I’m huddled on the couch beside my little dog, Sadie, and plump tabby, Percy, a lot lately. Partly because I’m an author and this is where I write, or watch too many videos, but also because I’m under the weather. Sometimes literally. Nothing temps me to venture forth. I gaze out the window at my dispiriting garden(s) and wonder what will survive until spring. The challenge with gardening in the Shenandoah Valley is that we can’t make up our minds weather-wise whether we’re North or South and waffle back and forth. Some years we lean more heavily one way or the other. For example, today’s projected high is the mid 40’s, and then we’re to plummet to the single digits tonight and be extremely frigid tomorrow, but back to the mid 30’s the day after. All this swinging back and forth is hard on the plants one hoped might winter over (particularly without the snow cover that has now melted away) and on the people who dwell in this fair valley. So winter is the sick time. Also when plant catalogs arrive. I have a stack to go through.
Copious seed ordering is fine. Seeds keep and I will use them sooner or later. The trick is not to order more roses, trees, berry bushes, plus, plus, plus, than I truly want to find a spot for. Inevitably these hopefuls arrive in March or early April, unless the sender realizes how inhospitable the valley can be that time of year, or I think to remind them. Our biggest blizzard ever was in March. No, this waffling isn’t from global warming, but how the valley has and always will be. We fluctuate. A lot. And keep a close eye on the weather. Country folk are good at prognosticating. It makes a difference to ones plans if we’re talking 50’s, next week’s forecast, or single digits, this weeks. I also see a lot of seasonal 30’s and 40’s in the extended meld.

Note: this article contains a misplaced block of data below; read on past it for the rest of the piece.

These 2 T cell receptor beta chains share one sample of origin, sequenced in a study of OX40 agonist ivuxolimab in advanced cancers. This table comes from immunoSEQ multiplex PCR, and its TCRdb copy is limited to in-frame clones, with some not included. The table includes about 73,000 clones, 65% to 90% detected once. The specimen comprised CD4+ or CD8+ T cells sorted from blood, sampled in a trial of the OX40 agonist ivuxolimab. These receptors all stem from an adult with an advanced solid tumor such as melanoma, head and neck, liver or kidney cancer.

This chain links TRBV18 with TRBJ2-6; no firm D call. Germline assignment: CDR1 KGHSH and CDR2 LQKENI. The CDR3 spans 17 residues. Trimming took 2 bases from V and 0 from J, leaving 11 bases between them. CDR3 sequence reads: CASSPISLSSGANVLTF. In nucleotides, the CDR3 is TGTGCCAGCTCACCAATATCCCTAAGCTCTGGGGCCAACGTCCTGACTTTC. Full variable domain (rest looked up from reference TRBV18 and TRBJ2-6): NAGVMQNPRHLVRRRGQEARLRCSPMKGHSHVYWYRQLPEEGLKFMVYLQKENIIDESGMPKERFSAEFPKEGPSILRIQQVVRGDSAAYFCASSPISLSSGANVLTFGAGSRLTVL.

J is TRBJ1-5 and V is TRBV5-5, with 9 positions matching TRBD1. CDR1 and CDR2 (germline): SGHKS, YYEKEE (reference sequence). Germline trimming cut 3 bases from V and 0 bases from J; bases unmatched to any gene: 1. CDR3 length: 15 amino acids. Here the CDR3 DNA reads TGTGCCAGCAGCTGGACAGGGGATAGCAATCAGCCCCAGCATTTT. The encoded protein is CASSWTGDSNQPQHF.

My predictions for spring? It shall come.
“If we had no winter, the spring would not be so pleasant: if we did not sometimes taste of adversity, prosperity would not be so welcome.” ~Anne Bradstreet
*Images of Sadie taken by my sister at her house, and seeds by daughter Elise.